I have an old Slater 20a switch with 3 screws (no ground). The wires to it are one black, one red, and one white (which was spliced to an orange wire at the end for some reason). It is a 3 way switch that works the utility room light and another switch works it from the other side of the room. The positions are (looking at switch from the front) black bottom right, red bottom left, white top right. The new switch has 4 screws (plus ground of course) - black on bottom and copper on top. Where should I put these 3 wires on the new switch? First pic of the front of switch, Orange is white. Second pic of the back of switch
Common is the black screw. Travelers are the brass screws.
And position does not matter at all on a 3-way switch. You can buy 6 different brands of 3-way switch out of the bins at Home Depot and find 6 different positionings of those screws.
3-way switches have 3 screws + ground
A switch with 4 screws + ground is the wrong switch.
If it is a "4-way switch" (2 brass 2 black), by good fortune, you can wire it exactly the same way - 2 travelers on brass and third wire on one of the black screws. Normally these things matter, but it happens to work out with 4-ways that it doesn't matter which black screw. However, only use a 4-way for a 3-way if you enjoy paying $10 for a switch instead of $2.
If it's a "smart switch", lighted, motion sensor etc., then it's more complicated. You need to study your 3-way layout carefully and figure out where in the circuit it's possible for it to go. At that point we'd need photos of the wires in the backs of the boxes, without anything disconnected (photos of a bunch of loose wires splayed out in every direction are worse than useless, and destroy the necessary information of "how it was connected before").
Leviton is a manufacturer. They make all kinds of electrical equipment, including both simple and smart switches. If you are installing a smart switch of any type (timer, WiFi, remote, etc.) then we'll need to know the model # and possibly additional specifics to get this figured out. But assuming it is a simple 3-way switch replacing the existing switch, this is straightforward.
As noted in comments, you should always remove wires that are screwed into a device using the screws rather than cutting the wires. That being said, you have one advantage over some other questioners: you know 100% for certain which wire was connected to each screw!
The trick with replacing 3-way switches is figuring out which screw terminal is for which function. There are (excluding ground) 3 connections:
- Common = Hot or switched hot - The actual function depends on whether this is the first or last switch in the series of panel -> 3-way switch 1 -> (possibly 4-way switches) -> 3-way switch 2 -> light (or other switched device).
- Travelers - There will be two of these and they are functionally identical.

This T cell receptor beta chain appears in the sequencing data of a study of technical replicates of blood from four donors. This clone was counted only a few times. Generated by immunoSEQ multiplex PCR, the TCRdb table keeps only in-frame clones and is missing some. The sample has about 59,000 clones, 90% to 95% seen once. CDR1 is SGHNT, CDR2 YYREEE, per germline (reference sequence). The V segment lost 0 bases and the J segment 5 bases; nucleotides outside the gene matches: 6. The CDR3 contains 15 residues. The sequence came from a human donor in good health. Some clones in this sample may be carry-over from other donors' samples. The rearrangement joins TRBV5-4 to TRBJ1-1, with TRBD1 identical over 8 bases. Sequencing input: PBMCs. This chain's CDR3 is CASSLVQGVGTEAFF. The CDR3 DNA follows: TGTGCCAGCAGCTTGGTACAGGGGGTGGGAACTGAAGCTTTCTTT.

The screws can be configured "any which way". Typical would be "common on one side, travelers on the other side" or "common on top, travelers on both sides on the bottom", but technically anything is possible. Fortunately, it is easy to figure out:
- Beg/borrow/buy a multimeter if you don't already have one.
- Set it to resistance or, as most have, continuity testing mode. Depending on the model, continuity testing may be combined with the any/all/lowest resistance (Ohms) mode.
- Check continuity with each pair of screws. Flip the switch. Check continuity with each pair of screws. If your multimeter beeps for continuity (technically, resistance below a very low threshold) then you can do this without even looking at the meter.
You will find that one screw is part of a continuous pair no matter which way the switch is flipped - that is common. The other screws are each part of a continuous pair only in one switch mode - those are travellers.
On the new switch, you can do the same testing, but it is easier to read the instructions. In addition, most new switches will have different color screws (e.g., black, brass or silver) - the two screws that are the same color will be the travelers and the other screw the common.
- Connect the old common wire to the new common screw.
- Connect the old travelers to the new traveler screws.
That just leaves ground. Most new switches will have a ground screw. If you are using a metal box and the switch has a metal yoke then physically installing the switch (provided there is no paper, paint, rust, dirt, etc. blocking solid contact between yoke and box) takes care of ground. If not, if you have a ground wire available in the box then you should connect it to the ground screw. And if you don't have a metal box and you don't have a ground wire available then, as I understand it, for simple switches (smart switches might need ground) you can ignore that ground screw.